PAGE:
Thursday, October 7, 2010

The Great Gatsby by F. Scott Fitzgerald

ii:

Okay, a classic. A quick to read classic. I like those! All joking aside, I positively adored this book! It gave such a beautiful description of an age long gone, yet it could have been about today. Isn't the hedonism and disregard to consequences similar to the ones in the book what people on all major discussion forums and newspaper readers' sections are complaining about?

I loved how Fitzgerald was able to say so much in so little. After all, the book gives a very clear, comprehensive view into the emptiness of these peoples lives, yet it's really simple and short, there's rarely any embellishment. The simplicity of the text is a nice contrast with the objects it describes, actually. I guess that helped to get the feel of emptiness and lack of substance in the people and their activities. It all looked very glitzy and glamorous on the outside, but beneath the surface there really wasn't anything there.

M:

I'm quite torn about this one. I did get the character of Gatsby with all his parties and glamour and the way it all played out in the end. I did understand Daisy and her reasons and reactions. I liked the way Fitzgerald told it from the point of view of Nick and I loved the way Nick considered Gatsby; his thoughst about Gatsby were pretty much the same as mine.

Still, the book left me a little cold. I didn't really feel much. And that kinda sucks. I wasn't immersed in their world and even though I enjoyed reading it, I was left with feeling a bit "whatever". Maybe it's just the fall creeping in and bumming me out, I'll give this one another go later. And I did just finish reading the book, maybe the feelings towards it will develop over time and it'll grow into being a long and happy relationship. It can't be love at first sight everytime, right?

ii:

No, it can't, as proved by me feelings towards the Liaisons. But you have to admit ol' Fitzy did an awesome job on describing the air-headed society and all the glitz and glamor of the Golden Age.

I didn't really feel anything towards Daisy. I was kind of disappointed at that, as I was expecting her to be something special (and no, not the "special" kind of special!) after all the references made to her. Daisy didn't come across, to me at least, as this tragic beauty worthy of undying love and devotion. You know?

I read somewhere that Gatsby's yarning for Daisy is a metaphor for the American Dream. But if that's the case, what's the poor couple then? Reality?

M:

Erm... Well you're feelings towards the Liaisons was more like 'kill me now and don't force me to read this any further'... I actually think there's promise in this one, I'm just a little disappointed at the lack of feeling it provoked in me. Or rather didn't. I didn't dislike it, far from it, I just was hoping for love and instead I only liked it.

I know! That's exactly what I thought Daisy was going to be too! Although I sort of liked this way better, she wasn't something fabulous and celestial, just plain, insecure and unsure of herself. It was more real this way you know?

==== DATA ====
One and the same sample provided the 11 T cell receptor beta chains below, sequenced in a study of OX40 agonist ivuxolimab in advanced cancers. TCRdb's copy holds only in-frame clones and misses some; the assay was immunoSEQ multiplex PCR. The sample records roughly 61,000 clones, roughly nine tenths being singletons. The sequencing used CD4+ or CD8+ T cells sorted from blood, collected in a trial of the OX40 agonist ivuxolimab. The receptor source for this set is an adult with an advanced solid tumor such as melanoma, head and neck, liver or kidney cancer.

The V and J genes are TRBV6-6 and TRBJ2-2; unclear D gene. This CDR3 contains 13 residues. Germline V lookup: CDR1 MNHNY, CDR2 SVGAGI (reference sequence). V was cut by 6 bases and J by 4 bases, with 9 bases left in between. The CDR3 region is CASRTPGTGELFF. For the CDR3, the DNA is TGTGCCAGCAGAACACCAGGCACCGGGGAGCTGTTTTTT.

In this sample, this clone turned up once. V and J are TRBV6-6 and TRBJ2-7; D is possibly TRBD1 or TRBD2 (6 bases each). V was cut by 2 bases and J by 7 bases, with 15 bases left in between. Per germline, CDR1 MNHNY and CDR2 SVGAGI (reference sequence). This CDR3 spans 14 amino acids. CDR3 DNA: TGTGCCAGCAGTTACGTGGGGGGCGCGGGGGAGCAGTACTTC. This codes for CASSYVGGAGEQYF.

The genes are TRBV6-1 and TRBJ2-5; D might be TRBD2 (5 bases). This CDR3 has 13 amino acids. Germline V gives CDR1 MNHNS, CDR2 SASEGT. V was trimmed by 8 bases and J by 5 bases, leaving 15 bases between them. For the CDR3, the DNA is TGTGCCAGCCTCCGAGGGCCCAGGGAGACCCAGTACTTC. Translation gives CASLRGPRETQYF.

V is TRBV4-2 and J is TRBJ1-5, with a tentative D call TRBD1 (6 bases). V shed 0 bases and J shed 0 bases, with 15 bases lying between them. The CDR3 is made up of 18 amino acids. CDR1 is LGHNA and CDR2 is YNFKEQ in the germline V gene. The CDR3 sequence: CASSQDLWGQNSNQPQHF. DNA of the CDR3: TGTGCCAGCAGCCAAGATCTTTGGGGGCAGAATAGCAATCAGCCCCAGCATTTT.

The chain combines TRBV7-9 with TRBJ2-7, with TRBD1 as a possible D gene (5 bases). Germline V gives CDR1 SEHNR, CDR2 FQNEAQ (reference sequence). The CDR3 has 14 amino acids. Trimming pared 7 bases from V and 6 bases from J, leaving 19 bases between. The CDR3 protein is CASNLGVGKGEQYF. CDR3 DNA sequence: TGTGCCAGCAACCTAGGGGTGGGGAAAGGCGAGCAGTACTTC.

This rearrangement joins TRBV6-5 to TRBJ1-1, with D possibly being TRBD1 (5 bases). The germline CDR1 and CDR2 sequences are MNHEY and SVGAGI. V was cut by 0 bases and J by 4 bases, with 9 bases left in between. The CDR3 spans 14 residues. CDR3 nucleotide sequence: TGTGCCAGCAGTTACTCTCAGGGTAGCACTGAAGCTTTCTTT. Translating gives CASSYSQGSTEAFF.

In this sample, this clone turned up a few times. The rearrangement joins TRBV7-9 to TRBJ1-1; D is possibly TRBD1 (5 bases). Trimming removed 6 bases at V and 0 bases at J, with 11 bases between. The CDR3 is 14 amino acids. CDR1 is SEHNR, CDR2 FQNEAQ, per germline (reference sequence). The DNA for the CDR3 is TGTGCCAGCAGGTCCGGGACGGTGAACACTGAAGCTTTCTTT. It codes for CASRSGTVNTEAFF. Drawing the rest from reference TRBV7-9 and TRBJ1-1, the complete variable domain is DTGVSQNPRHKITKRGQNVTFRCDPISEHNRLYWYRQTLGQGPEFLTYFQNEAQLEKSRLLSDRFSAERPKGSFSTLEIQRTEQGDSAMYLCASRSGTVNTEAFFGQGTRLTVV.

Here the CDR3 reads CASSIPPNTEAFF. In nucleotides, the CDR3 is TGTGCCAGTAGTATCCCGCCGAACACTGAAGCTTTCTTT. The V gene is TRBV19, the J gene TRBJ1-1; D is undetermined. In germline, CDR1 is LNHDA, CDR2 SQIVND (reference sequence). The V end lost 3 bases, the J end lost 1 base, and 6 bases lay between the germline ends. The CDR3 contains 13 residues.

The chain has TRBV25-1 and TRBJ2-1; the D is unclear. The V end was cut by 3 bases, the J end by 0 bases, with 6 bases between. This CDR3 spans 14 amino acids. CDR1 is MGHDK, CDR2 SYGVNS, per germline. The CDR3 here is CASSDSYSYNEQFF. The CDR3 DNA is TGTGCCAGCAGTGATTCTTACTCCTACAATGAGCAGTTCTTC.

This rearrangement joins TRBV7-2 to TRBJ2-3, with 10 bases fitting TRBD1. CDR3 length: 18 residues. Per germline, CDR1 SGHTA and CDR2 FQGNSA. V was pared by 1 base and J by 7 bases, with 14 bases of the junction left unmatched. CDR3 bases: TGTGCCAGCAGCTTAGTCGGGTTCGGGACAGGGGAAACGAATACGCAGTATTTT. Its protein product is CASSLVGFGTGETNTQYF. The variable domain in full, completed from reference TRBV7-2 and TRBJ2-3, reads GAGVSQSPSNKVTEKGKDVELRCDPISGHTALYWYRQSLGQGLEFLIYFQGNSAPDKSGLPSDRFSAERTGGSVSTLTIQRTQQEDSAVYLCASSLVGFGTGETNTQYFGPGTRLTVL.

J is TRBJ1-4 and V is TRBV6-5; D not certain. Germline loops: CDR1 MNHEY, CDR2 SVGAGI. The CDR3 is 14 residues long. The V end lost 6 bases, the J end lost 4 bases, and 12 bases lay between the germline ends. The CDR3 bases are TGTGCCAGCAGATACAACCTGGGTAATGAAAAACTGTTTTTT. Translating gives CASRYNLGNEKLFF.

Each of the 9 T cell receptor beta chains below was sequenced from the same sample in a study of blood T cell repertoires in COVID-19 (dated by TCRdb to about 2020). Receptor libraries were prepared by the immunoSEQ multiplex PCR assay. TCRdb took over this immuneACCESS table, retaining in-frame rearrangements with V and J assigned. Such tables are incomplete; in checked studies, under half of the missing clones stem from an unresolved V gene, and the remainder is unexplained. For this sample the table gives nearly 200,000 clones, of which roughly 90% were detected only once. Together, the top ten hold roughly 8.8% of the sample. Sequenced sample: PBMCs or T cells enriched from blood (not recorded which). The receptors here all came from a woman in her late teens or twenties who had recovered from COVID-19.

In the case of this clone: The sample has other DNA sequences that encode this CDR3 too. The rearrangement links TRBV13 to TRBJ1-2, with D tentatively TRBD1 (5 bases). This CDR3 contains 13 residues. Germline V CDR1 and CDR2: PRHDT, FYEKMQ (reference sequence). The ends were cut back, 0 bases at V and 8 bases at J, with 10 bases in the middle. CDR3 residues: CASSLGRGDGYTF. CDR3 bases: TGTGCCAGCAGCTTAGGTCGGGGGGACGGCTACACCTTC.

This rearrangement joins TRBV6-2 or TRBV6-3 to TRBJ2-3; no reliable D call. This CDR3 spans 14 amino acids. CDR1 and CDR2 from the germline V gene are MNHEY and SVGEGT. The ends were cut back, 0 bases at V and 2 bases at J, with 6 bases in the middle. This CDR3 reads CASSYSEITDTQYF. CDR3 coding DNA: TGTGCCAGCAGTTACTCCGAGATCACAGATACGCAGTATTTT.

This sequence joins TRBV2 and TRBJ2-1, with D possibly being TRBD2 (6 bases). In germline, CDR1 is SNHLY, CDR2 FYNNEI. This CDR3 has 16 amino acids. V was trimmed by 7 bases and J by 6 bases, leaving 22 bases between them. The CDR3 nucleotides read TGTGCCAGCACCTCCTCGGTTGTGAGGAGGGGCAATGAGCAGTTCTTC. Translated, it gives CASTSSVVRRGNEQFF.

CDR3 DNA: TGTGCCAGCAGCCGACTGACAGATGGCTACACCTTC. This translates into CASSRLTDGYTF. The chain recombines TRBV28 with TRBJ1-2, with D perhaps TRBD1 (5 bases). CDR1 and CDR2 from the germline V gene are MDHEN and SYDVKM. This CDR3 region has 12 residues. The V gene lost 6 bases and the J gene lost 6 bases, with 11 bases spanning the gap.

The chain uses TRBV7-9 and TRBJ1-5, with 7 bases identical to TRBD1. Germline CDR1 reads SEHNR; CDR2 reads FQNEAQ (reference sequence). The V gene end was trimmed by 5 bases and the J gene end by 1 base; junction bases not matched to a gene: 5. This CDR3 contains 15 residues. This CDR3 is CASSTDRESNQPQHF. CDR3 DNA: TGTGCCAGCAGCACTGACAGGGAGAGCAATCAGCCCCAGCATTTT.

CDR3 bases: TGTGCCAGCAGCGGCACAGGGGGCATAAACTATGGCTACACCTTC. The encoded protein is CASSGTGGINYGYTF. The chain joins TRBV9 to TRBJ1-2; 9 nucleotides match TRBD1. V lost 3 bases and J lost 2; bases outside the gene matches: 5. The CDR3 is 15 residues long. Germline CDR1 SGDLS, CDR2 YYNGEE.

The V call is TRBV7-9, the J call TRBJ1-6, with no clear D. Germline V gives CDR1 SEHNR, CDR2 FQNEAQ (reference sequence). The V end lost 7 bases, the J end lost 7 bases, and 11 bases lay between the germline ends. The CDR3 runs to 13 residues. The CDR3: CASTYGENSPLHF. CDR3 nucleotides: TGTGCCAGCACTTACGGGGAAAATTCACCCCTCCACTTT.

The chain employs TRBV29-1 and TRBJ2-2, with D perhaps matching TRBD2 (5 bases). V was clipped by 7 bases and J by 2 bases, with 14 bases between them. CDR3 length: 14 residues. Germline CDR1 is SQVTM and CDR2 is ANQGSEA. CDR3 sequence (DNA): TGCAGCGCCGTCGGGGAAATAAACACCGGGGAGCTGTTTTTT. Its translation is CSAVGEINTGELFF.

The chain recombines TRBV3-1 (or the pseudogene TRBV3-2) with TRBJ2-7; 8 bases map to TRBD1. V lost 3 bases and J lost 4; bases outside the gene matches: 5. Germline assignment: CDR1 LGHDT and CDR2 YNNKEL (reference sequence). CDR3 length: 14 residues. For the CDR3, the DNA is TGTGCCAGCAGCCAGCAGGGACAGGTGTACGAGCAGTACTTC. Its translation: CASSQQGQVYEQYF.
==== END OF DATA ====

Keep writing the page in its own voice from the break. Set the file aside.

I think this assesment of Gatsby is very true. Daisy was the embodiment of the higher class, expensive houses and easy living to Gatsby. He pursued it all his life and after getting the money he still needed to get Daisy to complete the picture he had created in his mind of the good living. The Wilsons in my mind showed very nicely the way Mr. Wilson was quite content to live a modest life, opposed to his wife who was not happy with her lot and wanted something more out of life.

ii:

I only hated it while reading it. Now I'm fairly happy you're such a book nazi and forced me to finish it, I'm liking the book as an afterthought. You know? It's better in hindsight, only tedious as an activity.

So... basically Daisy could be anyone? I kind of like that thought. I mean, we're well above all that but that means there's hope for everybody else, too! Haha

But Wilson was the downfall of Gatsby, so is it to say that reality and contentment are the death of dreams and ambitions? I'll have to think this over more...

M:

Exactly! It was just Gatsby's idolisation of her lifestyle and fortune that put her above of everyone else.

I think Gatsby's idea of the American Dream was slightly skewed. Gatsby got too fixed on the goal and lost his integrity and got mixed up in all sorts of shady business. He was trying to reach the Dream desperately by any means only to realize he had lost it all in the end. Even Daisy wasn't the grand prize he had imagined but just an ordinary girl who's in love with someone else, the all conquering love he had idolised and imagined his whole life just wasn't real. So maybe in the end it was his (wrong) methods of pursuing the happiness that destroyed the good man (Wilson)? Not being happy with what you got destroying the things you already have achieved? Or that getting brought face to face with reality will make you realize the true nature and reality of your dreams?

ii:

But it was Daisy who destroyed Wilson, it was her driving, after all, making Gatsby in the end just collateral damage. So maybe the commonplace and the glitzy dream couldn't co-exist? The innocent got the sticky end of the deal in this one. So in the end Gatsby got done in by his Dream (due to what Daisy did). That's some un-poetic justice right there. And I think this discussion proves why this book is still read, decades after it was written.

M:

Aah, but why was Daisy driving? Maybe because Gatsby was unable to deny anything from her and therefore it was his fault in the end? Yes, it is very clear that this book provokes a lot of thought and discussion and is also an enjoyable read. Some books really deserve their status as classics!

With this one we increased our score by 20 points in The 4 Month Challenge in the category "Read a book from The Modern Library Top 100".

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